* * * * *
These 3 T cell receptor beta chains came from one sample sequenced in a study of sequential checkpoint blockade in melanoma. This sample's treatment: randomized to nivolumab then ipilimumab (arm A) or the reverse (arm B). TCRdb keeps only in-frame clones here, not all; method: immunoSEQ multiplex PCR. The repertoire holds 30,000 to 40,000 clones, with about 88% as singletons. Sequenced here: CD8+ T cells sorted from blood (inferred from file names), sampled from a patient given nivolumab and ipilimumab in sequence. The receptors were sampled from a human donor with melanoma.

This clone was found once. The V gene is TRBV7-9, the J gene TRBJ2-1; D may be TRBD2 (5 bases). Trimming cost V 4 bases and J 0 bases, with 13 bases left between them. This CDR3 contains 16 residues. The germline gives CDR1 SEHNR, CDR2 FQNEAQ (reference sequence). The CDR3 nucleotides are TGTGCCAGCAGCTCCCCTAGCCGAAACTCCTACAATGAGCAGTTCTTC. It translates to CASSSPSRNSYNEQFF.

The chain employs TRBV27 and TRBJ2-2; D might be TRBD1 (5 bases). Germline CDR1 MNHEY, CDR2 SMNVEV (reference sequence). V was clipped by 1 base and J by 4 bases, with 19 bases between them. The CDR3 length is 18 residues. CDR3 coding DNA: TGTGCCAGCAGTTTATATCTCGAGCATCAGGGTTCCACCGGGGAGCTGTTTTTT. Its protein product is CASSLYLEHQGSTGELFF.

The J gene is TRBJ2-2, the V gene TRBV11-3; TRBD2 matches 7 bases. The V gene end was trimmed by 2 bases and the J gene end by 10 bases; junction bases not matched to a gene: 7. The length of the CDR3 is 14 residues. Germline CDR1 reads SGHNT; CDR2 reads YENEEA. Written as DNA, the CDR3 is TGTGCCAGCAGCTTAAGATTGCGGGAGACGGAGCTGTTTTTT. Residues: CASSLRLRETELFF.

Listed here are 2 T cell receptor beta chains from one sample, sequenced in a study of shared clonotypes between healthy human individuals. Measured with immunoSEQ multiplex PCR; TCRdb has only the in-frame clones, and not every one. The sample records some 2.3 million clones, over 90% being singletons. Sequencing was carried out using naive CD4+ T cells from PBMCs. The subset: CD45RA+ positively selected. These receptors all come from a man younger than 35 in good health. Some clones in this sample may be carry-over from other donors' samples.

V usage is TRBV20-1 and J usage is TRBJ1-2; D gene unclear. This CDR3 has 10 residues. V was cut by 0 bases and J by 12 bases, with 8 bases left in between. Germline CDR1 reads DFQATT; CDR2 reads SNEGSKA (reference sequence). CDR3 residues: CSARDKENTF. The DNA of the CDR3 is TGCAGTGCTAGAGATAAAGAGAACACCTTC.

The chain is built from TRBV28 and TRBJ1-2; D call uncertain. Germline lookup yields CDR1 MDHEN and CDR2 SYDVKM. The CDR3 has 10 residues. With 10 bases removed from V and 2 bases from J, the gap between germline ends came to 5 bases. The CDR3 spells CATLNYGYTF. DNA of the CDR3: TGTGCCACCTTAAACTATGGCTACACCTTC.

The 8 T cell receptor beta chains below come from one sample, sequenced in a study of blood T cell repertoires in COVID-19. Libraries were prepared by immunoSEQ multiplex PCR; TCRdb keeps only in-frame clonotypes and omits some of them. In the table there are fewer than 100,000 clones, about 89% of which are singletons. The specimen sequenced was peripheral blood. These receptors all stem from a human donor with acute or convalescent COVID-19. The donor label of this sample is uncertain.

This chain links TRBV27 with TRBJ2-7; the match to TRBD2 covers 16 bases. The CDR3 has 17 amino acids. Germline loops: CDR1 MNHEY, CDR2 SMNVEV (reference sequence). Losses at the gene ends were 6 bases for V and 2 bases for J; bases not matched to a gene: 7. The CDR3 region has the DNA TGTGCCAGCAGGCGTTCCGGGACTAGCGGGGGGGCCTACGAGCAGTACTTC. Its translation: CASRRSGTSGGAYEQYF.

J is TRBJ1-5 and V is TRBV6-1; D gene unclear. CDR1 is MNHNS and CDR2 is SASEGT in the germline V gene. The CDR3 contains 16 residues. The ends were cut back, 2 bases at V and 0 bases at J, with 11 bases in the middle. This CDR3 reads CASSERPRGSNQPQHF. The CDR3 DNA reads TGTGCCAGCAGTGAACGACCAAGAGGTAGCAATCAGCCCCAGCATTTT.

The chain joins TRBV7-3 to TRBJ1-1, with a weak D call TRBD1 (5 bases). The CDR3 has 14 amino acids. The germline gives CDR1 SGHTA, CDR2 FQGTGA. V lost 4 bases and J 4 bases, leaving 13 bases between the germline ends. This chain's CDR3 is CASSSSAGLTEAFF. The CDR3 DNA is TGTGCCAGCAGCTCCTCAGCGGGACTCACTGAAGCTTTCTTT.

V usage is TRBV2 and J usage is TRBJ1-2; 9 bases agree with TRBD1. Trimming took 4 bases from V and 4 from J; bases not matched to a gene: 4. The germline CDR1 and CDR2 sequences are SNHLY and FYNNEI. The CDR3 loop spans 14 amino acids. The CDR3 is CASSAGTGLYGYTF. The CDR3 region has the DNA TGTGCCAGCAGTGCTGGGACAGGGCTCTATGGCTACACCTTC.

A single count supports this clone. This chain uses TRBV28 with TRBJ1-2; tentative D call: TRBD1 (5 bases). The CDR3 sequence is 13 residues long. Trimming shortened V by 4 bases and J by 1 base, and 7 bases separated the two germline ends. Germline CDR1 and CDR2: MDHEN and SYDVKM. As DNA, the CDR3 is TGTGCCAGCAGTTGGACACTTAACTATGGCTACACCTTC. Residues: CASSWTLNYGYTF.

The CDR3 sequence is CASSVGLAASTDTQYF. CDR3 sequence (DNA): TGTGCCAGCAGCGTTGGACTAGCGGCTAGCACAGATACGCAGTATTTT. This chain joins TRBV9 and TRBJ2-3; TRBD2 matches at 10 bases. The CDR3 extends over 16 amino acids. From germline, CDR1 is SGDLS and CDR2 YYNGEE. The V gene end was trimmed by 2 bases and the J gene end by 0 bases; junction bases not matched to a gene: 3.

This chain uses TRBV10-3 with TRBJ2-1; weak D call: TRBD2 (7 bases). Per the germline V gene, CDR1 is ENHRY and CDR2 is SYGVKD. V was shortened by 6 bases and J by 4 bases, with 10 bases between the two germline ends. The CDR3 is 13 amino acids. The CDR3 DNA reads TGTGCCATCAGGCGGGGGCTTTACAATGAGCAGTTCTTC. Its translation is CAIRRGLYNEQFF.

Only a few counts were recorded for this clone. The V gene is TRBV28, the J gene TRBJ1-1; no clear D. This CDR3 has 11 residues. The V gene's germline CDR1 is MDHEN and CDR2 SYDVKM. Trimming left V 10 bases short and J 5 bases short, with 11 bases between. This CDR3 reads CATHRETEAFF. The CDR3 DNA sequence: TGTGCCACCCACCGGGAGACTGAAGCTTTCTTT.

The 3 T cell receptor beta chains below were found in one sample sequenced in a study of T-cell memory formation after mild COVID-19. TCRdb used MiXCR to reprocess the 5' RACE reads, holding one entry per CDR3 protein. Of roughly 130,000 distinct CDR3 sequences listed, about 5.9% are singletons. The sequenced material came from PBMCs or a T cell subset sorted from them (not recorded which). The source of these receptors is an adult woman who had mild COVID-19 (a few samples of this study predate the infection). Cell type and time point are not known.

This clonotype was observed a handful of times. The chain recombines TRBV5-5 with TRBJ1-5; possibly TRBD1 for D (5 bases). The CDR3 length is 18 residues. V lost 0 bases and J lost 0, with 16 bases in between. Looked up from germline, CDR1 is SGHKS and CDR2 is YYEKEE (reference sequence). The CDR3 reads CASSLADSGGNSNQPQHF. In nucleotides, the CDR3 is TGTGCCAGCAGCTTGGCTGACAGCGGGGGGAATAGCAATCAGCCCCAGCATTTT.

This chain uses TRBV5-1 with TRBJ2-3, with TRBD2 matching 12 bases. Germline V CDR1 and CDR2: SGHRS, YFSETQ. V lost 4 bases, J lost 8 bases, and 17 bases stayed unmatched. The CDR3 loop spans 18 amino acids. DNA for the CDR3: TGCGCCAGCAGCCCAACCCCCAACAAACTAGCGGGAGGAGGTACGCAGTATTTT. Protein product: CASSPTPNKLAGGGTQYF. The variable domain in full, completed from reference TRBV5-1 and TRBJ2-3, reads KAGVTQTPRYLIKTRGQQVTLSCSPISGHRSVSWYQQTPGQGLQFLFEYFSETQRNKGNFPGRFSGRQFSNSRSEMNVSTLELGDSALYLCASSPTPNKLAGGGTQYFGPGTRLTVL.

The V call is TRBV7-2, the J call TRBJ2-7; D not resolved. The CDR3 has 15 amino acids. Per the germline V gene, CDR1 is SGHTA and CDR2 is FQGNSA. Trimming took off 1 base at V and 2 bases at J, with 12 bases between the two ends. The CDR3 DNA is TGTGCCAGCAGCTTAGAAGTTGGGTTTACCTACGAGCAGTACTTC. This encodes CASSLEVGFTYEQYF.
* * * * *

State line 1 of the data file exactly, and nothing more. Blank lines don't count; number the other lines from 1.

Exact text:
These 3 T cell receptor beta chains came from one sample sequenced in a study of sequential checkpoint blockade in melanoma. This sample's treatment: randomized to nivolumab then ipilimumab (arm A) or the reverse (arm B). TCRdb keeps only in-frame clones here, not all; method: immunoSEQ multiplex PCR. The repertoire holds 30,000 to 40,000 clones, with about 88% as singletons. Sequenced here: CD8+ T cells sorted from blood (inferred from file names), sampled from a patient given nivolumab and ipilimumab in sequence. The receptors were sampled from a human donor with melanoma.